By Lou del Bello
Despite their location smack in the middle of the desert, the Gulf countries have water parks, public fountains, and bright green lawns.
But all that glitters is not gold, and a water crisis is looming for countries such as Saudi Arabia and the United Arab Emirates.
Technology can alleviate its natural scarcity – there will be enough to drink – but the costs and environmental impacts are simply unsustainable in the long run.
So what’s to be done? Experts argue that radical change is now the only way to avoid disaster, but policymakers are reacting far too slowly.
Desalination, a technique that removes the salt from saltwater to make it drinkable, produces around 90 percent of the water in the Arabian Peninsula, a region that is naturally arid but consumes 816 cubic metres of water annually per person, well above the global average of 500.
The most popular technique for removing salt from water is thermal distillation – water is evaporated, the vapours collected, and the salt separated out.
This requires a fair bit of energy, which is usually obtained by burning fossil fuels – increasing carbon emissions that some have argued, if left unchecked, could push heat in the already steamy region to an unliveable level.
The process also leaves behind a highly saline solution that ends up in the sea: Kuwait, Qatar, Bahrain, Saudi Arabia, and the UAE all have desalination facilities on the shores of the Gulf, sending brine discharges into its shallow waters.
Columbia University anthropologist Gokce Gunel is concerned about “peak salt”, the possibility that the Gulf will become so salty that desalinating its waters will become unaffordable.
The peak salt concept has been on the radar for years now, but only recently have scientists and policymakers begun to take it seriously.
High salinity not only ups the price of creating drinking water, it also alters the chemistry of the marine ecosystem, threatening coral reefs and other creatures.
Sea pollution also causes algal blooming, known in common parlance as “red tide” for the dramatic appearance it takes on – when algae spreads out of control, increases toxicity levels, absorbing the ocean’s oxygen and suffocating fish.
The technical option
Farid Benyahia, a professor of chemical engineering at Qatar University, is concerned that “there are big environmental issues associated with desalination on a massive scale”.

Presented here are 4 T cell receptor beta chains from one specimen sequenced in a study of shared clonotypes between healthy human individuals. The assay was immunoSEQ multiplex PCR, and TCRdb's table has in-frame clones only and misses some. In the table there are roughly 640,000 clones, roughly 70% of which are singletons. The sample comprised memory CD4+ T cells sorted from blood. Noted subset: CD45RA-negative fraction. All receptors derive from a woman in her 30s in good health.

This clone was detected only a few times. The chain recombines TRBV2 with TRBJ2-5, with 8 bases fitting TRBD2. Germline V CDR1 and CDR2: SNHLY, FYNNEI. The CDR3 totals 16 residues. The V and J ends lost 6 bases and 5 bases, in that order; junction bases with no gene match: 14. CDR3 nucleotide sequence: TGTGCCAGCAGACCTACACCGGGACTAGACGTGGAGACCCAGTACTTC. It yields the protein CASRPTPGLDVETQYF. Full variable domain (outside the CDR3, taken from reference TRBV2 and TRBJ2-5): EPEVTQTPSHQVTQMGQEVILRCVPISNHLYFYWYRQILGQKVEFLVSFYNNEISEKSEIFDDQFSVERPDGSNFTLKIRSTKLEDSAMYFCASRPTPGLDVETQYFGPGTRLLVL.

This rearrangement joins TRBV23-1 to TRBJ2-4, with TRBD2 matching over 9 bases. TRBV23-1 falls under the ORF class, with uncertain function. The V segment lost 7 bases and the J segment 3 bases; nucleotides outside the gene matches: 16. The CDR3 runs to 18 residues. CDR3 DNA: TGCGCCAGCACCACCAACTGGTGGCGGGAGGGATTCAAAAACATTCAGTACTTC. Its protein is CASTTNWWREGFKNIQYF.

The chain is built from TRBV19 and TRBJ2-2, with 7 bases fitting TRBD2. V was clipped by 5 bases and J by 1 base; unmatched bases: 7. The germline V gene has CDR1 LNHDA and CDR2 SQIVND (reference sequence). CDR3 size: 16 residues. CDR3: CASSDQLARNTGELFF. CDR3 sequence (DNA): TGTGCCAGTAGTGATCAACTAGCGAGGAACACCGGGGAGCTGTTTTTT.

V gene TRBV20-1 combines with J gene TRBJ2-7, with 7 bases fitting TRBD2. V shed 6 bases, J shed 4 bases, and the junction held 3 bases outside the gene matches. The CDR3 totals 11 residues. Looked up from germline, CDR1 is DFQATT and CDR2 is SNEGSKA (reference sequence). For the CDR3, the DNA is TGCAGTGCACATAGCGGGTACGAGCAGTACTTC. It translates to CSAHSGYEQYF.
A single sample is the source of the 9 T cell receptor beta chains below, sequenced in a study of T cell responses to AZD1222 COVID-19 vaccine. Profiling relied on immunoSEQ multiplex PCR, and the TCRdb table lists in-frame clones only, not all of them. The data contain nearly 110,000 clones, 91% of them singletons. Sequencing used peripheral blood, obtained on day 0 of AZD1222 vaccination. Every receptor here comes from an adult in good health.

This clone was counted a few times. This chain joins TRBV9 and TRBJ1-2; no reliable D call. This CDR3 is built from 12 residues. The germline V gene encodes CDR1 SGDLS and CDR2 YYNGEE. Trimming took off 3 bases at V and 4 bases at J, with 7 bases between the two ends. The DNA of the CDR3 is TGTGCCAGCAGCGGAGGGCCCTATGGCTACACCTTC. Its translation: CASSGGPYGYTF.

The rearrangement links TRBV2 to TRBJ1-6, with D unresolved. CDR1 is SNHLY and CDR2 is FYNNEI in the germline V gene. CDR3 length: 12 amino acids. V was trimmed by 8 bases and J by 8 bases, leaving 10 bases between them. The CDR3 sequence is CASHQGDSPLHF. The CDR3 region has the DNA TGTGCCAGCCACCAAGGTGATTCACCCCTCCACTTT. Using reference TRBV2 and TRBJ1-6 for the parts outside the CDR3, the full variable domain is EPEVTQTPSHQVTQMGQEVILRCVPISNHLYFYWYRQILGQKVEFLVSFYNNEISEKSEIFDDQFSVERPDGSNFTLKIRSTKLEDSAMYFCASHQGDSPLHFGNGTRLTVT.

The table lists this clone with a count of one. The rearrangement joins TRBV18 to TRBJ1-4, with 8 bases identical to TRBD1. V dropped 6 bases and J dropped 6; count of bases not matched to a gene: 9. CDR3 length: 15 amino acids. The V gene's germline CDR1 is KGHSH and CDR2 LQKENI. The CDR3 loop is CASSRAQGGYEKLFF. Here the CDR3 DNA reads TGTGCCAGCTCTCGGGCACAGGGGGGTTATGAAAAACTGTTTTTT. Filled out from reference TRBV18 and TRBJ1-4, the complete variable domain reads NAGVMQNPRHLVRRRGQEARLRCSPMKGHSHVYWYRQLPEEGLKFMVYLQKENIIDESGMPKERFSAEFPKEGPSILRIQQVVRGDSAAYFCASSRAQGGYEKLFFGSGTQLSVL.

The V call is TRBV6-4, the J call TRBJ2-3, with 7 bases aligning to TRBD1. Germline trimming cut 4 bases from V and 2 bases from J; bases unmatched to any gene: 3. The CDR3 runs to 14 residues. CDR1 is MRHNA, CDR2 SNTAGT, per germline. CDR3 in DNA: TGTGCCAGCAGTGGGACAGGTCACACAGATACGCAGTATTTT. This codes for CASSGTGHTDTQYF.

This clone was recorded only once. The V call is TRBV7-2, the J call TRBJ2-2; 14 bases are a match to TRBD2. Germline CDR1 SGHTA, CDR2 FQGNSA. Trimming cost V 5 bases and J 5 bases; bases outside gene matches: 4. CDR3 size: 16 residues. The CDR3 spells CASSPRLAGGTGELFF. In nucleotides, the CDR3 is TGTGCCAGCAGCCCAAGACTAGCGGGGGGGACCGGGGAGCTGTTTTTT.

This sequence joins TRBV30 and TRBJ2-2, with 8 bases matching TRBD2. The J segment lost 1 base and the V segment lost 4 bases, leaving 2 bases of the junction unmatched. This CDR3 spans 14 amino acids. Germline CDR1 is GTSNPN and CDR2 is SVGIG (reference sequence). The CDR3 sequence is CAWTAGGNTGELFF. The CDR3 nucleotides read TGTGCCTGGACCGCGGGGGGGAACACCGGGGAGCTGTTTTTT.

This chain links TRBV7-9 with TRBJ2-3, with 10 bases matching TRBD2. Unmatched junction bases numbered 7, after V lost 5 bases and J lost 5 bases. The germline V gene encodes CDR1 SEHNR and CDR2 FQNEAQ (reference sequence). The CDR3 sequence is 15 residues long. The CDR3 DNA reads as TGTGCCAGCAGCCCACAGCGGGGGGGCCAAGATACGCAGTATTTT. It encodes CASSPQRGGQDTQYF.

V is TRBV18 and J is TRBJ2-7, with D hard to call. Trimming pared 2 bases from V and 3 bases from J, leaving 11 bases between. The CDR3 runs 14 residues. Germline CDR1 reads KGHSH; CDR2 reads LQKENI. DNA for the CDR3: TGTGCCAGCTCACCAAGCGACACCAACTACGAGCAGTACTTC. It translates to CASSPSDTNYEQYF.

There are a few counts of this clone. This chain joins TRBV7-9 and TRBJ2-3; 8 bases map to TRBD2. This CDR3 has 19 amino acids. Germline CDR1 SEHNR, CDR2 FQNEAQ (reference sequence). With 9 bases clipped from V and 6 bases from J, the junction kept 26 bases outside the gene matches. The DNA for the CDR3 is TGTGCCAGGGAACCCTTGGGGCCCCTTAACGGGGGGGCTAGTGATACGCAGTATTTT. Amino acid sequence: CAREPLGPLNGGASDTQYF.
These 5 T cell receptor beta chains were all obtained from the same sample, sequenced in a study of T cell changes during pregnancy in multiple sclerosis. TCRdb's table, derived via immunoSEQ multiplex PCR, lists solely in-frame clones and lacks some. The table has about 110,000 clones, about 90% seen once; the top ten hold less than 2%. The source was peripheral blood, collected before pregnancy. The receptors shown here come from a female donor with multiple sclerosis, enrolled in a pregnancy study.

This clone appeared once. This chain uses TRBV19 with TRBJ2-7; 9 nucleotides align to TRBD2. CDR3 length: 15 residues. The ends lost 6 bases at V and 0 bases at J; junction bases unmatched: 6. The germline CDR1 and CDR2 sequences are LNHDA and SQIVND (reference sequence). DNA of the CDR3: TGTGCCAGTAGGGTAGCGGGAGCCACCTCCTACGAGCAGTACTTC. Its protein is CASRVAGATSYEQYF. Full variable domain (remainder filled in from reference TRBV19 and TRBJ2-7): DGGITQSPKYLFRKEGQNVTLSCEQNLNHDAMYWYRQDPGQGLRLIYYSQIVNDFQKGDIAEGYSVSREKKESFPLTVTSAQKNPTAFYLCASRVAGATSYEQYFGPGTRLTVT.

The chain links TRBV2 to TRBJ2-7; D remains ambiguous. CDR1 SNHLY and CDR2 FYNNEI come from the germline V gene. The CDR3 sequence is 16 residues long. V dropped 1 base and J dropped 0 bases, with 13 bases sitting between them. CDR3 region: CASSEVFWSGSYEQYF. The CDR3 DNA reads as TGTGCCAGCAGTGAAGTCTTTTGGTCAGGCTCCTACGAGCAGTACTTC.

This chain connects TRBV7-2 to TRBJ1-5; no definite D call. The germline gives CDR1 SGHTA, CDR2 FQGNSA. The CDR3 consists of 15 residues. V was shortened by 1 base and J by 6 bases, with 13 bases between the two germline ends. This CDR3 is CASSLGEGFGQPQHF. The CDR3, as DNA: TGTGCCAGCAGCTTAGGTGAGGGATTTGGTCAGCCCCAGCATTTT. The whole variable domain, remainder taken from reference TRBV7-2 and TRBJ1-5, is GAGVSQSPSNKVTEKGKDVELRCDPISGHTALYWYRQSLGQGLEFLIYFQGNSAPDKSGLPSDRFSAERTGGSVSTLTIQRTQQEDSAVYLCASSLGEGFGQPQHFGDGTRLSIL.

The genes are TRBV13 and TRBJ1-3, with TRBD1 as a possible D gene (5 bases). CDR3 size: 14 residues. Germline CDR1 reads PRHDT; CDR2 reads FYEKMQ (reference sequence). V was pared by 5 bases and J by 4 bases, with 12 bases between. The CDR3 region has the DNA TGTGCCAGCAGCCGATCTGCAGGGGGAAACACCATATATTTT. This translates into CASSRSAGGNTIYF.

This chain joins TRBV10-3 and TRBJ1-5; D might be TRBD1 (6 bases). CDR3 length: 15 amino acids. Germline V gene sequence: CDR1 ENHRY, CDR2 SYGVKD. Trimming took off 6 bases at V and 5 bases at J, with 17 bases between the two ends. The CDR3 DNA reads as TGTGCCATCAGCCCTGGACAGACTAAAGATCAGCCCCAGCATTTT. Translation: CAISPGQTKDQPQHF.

So he’s on the hunt for a viable alternative to traditional methods, and told IRIN by email that he’s hit on an invention that aims to solve both the problems of carbon emissions and excess brine in one.
Through a cycle of chemical reactions, Benyahia’s method turns CO2 and saline solution into solid substances that can be disposed of in a more controlled manner (read: not back into the water).
Though still at an early stage and not entirely impact-free, this new method could massively reduce the side-effects of traditional desalination.
Other radical solutions are being explored.
The UAE, where it rains on average only three days a year, is even reportedly looking into ways to make it rain artificially.
The people problem
Whichever way you look at it, Benyahia believes that over-consumption is a major piece of the puzzle.
“Water has been historically heavily subsidised by Arabian states and in some countries… it is free,” he said. “This is set to change soon, and it has already started being more expensive in some Gulf states.”
Gunel said that because humans can produce fresh water artificially, we have come to see it as an inexhaustible resource.
“There is not enough attention towards the social relations that created climate change in the first place,” Gunel told IRIN. “[This] perpetuates the environmental conditions in which we find ourselves.”
So locals water luxurious gardens, keep their lawns in tip-top shape, and wash cars with abandon, lulled into a false sense of security.
After years of attempting to encourage residents to decrease their water usage with limited success, countries like Qatar are now enforcing penalties against wastage – first time violators who use drinking water to wash cars or clean courtyards can incur a fine of up to QR 20,000 ($5,500).
And in Saudi Arabia, new policies that reduce or remove water subsidies have led to a public outcry. Authorities have also attempted to lower water use, handing out showerheads that are more efficient.
At the end of the day, if a crisis is to be averted Gunel says Gulf countries must do more than artificially boost the availability of fresh water – they need to change the public perception of water from a free, endless resource to a man-made commodity that is expensive, finite, and has to be managed.
That’s a tough ask in countries where gated communities sport pools and golf courses, and Gunel believes that for the most part, politicians are still not really challenging the status quo.
“You can’t ask people to change their lifestyle radically, it’s not an idea that will ever become popular.”